Davisson said although goals are “definitely” important to keep in mind, in the current economic climate flexibility is key: “In the last 10 years, interest rates have been all over the place. You can set a goal and then external circumstances can change—that goal may actually be out of reach in a way you didn’t expect it to be. So flexibility is important.”

Flexibility may also apply to conversations between partners, in which case the biggest hurdle is to establish open lines of communication. Davisson said couples need to enter into conversations seeking the best solution instead of a victory or a compromise.

She explained: “Sometimes we share our point of view and the goal is to get the other person to agree, but the goal is really to come to a mutually agreeable solution that feels okay to both of you.”

Be realistic

Some individuals are also going to have to give up the dream of what their adult life will look like, said Doug Wells, a partner at Salt Lake City-based Albion Financial Group.

The image of a new bride being carried over the threshold of a newlywed’s first home together is simply no longer reality, Wells said.

Speaking from his experience advising individuals with more than $1 million in investable assets, Wells explained: “There is a strong appetite to buy a house, but the feasibility of doing that and the challenge is becoming much more difficult, both for the downpayment and to service the loan.”

Indeed, the average down payment in the U.S. topped $31,000 in 2023, more than three times the $10,000 required just a decade ago.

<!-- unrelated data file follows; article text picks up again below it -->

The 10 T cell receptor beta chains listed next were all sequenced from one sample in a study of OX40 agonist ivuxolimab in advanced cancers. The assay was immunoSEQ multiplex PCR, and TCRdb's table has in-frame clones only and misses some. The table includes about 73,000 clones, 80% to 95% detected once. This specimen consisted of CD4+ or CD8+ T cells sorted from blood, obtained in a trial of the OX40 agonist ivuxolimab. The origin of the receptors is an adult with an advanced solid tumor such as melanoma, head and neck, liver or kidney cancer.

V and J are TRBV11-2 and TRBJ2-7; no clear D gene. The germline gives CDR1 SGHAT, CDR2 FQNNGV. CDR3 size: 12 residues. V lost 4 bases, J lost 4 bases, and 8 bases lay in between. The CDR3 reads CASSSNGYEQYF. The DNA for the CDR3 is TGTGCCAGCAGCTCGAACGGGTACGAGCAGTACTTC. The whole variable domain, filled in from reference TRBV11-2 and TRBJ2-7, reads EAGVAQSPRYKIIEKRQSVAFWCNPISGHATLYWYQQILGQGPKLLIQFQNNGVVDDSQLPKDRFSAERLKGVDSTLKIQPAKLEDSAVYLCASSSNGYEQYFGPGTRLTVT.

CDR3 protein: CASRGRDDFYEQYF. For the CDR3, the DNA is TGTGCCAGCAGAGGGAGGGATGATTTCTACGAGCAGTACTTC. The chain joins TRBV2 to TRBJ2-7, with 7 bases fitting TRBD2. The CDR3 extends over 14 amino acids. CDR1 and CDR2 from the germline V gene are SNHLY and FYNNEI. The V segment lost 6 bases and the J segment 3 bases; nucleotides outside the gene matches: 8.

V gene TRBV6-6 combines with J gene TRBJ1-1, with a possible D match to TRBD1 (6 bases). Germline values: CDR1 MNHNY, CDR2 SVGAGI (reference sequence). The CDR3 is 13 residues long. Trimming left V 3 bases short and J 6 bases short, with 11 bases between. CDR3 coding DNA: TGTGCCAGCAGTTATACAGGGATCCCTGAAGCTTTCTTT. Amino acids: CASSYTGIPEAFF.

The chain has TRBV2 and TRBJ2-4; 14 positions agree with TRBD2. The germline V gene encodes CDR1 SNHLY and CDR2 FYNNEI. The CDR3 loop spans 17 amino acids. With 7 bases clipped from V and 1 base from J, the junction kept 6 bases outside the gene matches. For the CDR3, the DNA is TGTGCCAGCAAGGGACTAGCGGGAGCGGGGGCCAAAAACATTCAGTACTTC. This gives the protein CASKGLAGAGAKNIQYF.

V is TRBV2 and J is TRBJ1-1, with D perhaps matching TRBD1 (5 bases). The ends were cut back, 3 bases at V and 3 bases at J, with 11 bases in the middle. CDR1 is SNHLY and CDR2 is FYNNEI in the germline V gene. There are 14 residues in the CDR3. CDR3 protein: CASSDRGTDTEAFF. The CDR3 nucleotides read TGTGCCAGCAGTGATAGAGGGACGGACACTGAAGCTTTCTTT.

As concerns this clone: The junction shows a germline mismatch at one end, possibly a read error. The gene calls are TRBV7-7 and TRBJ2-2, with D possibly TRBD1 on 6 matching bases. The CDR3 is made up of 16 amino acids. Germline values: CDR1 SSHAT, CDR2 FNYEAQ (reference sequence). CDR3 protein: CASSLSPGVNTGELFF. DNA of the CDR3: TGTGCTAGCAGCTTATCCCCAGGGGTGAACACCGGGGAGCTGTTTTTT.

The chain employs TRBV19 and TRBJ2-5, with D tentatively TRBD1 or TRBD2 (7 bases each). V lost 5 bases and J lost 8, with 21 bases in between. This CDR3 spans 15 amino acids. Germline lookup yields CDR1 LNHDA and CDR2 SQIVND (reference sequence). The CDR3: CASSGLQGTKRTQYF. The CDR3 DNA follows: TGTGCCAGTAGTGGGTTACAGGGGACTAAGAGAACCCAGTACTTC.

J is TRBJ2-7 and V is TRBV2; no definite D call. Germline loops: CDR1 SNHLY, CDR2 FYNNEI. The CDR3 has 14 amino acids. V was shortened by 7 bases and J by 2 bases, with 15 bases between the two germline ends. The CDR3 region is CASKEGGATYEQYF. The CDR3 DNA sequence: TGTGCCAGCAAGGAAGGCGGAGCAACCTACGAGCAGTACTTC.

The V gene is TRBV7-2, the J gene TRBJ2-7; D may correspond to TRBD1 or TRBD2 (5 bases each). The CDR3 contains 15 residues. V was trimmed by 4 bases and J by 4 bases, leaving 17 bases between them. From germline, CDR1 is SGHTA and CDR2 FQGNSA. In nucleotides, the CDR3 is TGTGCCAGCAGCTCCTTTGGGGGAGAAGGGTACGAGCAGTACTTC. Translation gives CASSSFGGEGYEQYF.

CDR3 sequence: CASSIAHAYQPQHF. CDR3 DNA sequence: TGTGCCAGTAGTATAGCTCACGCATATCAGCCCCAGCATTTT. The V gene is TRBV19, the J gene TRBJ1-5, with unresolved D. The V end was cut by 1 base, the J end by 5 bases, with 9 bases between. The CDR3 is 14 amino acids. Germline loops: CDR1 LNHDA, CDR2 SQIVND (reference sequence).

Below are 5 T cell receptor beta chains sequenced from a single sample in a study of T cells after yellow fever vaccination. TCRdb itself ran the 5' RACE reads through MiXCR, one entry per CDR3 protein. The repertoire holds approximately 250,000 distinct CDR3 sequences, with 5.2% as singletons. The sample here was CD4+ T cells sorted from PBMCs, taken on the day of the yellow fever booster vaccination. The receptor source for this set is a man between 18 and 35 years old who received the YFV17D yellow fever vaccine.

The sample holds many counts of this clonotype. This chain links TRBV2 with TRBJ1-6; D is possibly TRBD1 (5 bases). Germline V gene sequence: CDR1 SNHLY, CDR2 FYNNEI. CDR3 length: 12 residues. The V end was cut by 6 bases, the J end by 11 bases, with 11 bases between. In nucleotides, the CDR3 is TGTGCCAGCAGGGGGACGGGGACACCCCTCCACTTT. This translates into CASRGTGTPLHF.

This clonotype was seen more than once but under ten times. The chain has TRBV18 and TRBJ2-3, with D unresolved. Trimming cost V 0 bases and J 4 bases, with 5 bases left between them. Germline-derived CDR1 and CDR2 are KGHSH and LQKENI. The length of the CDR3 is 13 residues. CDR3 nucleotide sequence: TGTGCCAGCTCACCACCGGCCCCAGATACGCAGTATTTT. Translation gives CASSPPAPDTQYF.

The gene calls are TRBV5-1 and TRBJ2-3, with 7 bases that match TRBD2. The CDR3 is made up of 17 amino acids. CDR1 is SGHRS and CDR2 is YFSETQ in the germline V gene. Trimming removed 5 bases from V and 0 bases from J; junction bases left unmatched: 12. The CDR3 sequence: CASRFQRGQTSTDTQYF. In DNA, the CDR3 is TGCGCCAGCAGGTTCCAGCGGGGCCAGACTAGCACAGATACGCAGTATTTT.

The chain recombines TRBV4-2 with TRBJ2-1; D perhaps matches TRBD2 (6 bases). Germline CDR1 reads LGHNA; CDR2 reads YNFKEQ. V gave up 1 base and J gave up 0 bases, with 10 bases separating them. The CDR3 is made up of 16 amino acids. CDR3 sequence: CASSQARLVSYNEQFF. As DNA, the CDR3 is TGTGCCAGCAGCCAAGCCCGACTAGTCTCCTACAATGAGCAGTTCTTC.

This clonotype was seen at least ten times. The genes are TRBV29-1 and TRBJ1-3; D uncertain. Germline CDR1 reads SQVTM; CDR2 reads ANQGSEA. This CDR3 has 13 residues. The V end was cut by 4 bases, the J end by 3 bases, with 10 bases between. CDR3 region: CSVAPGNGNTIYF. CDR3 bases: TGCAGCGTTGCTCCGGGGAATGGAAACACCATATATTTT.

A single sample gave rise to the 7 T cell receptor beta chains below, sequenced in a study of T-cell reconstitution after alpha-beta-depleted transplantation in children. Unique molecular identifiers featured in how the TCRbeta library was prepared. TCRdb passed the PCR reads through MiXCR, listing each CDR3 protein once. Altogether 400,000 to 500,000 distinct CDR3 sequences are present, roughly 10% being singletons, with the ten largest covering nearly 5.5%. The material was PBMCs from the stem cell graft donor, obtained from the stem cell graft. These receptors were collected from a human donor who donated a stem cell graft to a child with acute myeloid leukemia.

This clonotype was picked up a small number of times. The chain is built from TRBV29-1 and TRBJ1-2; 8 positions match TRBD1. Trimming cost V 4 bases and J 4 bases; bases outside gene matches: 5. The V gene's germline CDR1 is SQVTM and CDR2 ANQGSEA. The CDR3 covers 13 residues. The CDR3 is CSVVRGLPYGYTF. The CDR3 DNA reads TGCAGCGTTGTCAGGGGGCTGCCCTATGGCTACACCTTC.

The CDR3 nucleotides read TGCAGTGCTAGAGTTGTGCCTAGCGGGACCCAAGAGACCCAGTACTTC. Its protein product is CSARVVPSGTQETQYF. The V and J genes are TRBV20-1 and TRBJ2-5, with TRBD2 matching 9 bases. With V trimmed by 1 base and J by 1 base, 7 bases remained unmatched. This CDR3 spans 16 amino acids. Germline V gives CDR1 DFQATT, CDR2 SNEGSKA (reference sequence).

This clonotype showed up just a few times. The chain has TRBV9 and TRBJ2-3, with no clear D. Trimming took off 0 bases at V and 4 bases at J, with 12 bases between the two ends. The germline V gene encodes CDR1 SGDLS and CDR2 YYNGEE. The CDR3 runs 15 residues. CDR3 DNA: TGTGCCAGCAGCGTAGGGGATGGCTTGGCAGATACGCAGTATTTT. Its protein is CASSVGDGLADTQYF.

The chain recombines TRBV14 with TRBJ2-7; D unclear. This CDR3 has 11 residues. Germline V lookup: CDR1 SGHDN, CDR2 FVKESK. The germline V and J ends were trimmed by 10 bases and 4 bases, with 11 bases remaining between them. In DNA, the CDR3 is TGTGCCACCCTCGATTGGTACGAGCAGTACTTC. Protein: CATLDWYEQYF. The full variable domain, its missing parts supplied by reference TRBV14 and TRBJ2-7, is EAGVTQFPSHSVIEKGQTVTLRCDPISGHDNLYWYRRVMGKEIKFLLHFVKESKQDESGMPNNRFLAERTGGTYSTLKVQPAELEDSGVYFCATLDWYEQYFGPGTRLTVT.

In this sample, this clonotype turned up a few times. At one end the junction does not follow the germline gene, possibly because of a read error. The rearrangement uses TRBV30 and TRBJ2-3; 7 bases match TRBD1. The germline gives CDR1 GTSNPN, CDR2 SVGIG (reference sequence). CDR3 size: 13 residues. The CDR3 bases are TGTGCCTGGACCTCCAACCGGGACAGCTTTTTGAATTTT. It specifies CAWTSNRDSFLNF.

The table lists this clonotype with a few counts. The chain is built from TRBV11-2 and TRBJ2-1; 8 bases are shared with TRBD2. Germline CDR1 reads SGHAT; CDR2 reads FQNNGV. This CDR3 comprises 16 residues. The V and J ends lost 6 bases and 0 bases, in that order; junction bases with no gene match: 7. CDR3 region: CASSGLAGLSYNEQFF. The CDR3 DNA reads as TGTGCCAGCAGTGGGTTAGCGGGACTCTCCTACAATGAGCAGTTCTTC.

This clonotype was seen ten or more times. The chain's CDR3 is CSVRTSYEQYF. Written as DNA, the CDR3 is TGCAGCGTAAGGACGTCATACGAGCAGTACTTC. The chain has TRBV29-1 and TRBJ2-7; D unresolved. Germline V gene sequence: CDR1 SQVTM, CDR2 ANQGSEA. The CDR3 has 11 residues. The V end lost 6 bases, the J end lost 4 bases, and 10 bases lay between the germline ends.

Keeping up with the payments is also only getting harder, after the Federal Reserve went on a base rate hiking spree which has seen them settle at the highest rate in 22 years.

But there is a “secret” to home ownership, Wells said, which is the calculation of how long you’ll be in the property. Purchasing is worth doing if you stay in that home for at least seven years, preferably 10, he revealed.

“You’re probably better off pulling the trigger on buying a house as soon as you can,” in this case, he said. “You don’t know what might happen in six months or a year. Prices go up great, you’re already in, if prices go down it’s easier to upgrade.”

Get educated

According to the most recently available statistics from the Census Bureau around 46% of marriages end in divorce, making it all the more important in a difficult economic environment to ensure you’ve come to grips with your finances.

For example, UBS’s Gottlieb points out that having children with a person doesn’t offer the same assurances as pre-marital agreements, explaining: “You should potentially consider a prenup if you’ve established wealth because then if something were not to go right it would protect your pre-marital assets, which is irrelevant if you have kids or not.”

Depending on the order you commit to such decisions there’s more “complex” fine print, Gottlieb added: “There’s a lot of different considerations that I would advise you knowing before you make decisions—even though there’s no right or wrong path.”

Support from financial services for these modern-day dilemmas may also not be up-to-speed, warned Davisson. She explained: “Women technically could own their bank accounts and credit accounts it by the 1960s but it wasn’t until it was legally mandated, almost 15 years later, that it became common practice.”

She added: “Our institutions and our policies are often operating on outdated information. Enlightened institutions are the ones that really see an opportunity.

“It takes a bit of time, our financial institutions are some of the most archaic often to catch up to what is actually happening in society.”